“So what?” many say. “Even if there is great uncertainty about the science of climate change, what harm will come of reducing our emissions of carbon dioxide? If it turns out that global warming is a natural phenomenon, we will have gained for ourselves cleaner air and less dependence on foreign oil.” As Sen. Lieberman put it in a PBS interview, “we ought to buy an insurance policy to deal with it. You know, I buy an insurance policy on my house. I don’t know there’s going to be a fire or a pipe is going to break, but I spend the money on it because the consequences of not having insurance are worse. And that’s what we’re doing here.”

This view finds favor with people across the ideological spectrum. Environmentalists, public-health advocates, and planners recognize an opportunity to lower emissions while promoting lifestyle changes; security hawks seize on the prospect of energy self-sufficiency; others see an opportunity to make common cause with Europe. All justify the expense of meeting Kyoto’s emissions targets as an insurance policy of sorts.

The problem is that far from being an insurance policy, Kyoto represents the single greatest threat to the global environment today and its scheme for using carbon credits and carbon offsets to reduce CO2 emissions comes with horrible human costs.

When we in the West purchase carbon offsets, typically someone, or some government, in the third world is paid for providing a “sink” for the carbon we’re emitting. Often that sink will be an industrial eucalyptus plantation, planted on what had been farmland or old-growth forest. Apart from the environmental amenities lost, personal tragedies abound. The former inhabitants of that land — either peasant farmers or forest peoples — will have been evicted from their lands, generally without fair compensation. Mass evictions are also the rule with new large-scale hydro dams, which can appear to become economically feasible only because of carbon credit schemes. China’s Three Gorges Dam, touted for being carbon-free, is uprooting some two million peasants and townsfolk. Nuclear power, too, is enjoying a renaissance due to carbon pricing — nuclear reactors have never been commercially viable without subsidies, and coming back now only because of a perceived carbon crisis.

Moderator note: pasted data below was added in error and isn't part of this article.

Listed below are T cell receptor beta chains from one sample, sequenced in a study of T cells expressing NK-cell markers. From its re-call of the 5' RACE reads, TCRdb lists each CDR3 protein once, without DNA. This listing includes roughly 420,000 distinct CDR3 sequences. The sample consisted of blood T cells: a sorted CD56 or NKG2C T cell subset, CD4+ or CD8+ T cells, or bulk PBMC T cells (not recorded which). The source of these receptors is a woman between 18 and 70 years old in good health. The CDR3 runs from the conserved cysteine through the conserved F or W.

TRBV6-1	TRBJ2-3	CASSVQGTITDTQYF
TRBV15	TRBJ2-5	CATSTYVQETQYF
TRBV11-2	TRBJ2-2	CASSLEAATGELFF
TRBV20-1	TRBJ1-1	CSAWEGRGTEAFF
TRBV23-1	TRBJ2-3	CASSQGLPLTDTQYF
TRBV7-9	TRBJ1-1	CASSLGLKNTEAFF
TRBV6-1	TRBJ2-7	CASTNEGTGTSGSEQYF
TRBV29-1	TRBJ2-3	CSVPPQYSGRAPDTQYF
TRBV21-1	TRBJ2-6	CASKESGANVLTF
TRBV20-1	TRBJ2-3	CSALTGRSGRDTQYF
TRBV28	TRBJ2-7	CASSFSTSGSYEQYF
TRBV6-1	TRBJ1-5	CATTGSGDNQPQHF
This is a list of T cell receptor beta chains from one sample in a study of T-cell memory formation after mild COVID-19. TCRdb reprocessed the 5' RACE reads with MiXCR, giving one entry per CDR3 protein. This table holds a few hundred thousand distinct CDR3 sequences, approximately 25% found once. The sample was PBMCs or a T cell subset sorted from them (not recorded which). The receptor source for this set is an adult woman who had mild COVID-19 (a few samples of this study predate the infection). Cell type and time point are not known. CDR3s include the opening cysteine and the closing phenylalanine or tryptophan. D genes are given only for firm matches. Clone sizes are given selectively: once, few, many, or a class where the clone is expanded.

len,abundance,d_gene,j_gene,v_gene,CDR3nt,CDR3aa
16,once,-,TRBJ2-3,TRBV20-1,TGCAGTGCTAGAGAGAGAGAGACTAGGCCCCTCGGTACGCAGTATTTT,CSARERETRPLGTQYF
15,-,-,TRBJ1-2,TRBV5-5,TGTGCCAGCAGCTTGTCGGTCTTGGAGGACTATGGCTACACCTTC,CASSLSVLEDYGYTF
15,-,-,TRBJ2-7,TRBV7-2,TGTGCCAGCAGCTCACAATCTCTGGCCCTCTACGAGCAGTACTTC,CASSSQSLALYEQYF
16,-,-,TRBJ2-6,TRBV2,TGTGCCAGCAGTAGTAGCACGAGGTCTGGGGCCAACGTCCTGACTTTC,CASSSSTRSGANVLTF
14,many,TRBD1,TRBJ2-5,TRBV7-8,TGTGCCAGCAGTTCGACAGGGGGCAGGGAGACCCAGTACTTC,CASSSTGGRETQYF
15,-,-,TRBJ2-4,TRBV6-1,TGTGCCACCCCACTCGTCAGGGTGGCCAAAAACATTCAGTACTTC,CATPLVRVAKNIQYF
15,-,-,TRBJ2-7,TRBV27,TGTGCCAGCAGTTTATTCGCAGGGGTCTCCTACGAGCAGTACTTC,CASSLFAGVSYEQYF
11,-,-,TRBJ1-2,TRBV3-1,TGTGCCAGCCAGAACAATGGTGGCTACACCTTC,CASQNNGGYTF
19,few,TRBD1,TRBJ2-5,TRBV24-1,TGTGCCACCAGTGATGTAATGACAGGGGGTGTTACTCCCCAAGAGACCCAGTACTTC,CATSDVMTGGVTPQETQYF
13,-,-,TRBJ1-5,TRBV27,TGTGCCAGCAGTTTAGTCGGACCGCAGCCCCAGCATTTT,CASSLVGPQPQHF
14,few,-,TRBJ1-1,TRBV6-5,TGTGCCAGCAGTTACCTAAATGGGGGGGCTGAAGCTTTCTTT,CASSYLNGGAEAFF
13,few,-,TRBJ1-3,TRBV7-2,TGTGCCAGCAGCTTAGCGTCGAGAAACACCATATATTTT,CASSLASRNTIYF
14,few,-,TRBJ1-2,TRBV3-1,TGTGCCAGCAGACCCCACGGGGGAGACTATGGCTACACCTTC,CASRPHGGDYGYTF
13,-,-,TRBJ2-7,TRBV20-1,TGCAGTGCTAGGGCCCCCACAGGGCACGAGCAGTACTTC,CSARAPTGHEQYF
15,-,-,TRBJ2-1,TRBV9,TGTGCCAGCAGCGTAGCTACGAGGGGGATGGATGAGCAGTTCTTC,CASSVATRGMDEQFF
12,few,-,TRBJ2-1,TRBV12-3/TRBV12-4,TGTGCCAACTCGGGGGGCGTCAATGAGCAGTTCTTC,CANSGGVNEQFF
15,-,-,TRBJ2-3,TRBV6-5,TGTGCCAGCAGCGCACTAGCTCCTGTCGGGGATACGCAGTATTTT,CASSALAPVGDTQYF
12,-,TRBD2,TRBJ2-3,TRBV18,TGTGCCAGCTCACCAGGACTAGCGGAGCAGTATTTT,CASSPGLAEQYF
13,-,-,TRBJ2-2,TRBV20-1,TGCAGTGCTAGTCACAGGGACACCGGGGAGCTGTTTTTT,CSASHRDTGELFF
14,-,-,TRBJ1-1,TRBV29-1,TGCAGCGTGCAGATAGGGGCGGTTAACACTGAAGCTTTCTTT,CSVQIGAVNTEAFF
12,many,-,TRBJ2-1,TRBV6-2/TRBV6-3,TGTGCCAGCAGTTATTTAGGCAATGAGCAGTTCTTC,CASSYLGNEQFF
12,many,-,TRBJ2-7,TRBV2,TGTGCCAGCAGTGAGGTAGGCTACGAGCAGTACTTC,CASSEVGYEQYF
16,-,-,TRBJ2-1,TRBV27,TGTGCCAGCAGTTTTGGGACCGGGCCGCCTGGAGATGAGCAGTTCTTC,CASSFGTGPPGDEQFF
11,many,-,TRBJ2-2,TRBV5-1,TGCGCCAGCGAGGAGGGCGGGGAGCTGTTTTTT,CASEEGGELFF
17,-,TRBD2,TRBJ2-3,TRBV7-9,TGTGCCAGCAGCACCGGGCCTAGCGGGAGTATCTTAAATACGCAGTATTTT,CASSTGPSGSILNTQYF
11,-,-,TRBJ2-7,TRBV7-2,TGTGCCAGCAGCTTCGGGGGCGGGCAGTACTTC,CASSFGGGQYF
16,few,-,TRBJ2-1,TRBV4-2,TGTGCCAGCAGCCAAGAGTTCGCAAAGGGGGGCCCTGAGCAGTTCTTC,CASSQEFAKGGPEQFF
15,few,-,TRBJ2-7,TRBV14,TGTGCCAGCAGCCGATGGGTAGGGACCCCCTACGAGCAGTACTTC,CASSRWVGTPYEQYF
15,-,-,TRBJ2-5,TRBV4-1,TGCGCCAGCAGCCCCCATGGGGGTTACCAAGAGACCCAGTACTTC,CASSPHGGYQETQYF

The third-world suffers from Kyoto in other ways. With farm lands in the west converted to ethanol and other biofuels, world grain prices have doubled, leading to food riots in Mexico, Egypt, Indonesia, and elsewhere. While many have criticized the economic costs of Kyoto, the treaty’s cruel social and environmental consequences represent far greater tragedies.

Environmentalists could once be counted on to insist that sound science be brought to bear on projects or policies that carried the potential for social harm, often through open processes called environmental assessments. In the rush to solve a carbon-dioxide problem that may not exist, many environmentalists have abandoned the science they once held dear and thrown precaution to the wind.

Lawrence Solomon is executive director of Energy Probe, a Toronto-based environmental group, and author of The Deniers: The world-renowned scientists who stood up against global warming hysteria, political persecution, and fraud, and those too fearful to do so (Richard Vigilante Books). His next book The Carbon Catastrophe is due out from Richard Vigilante Books in January 2009.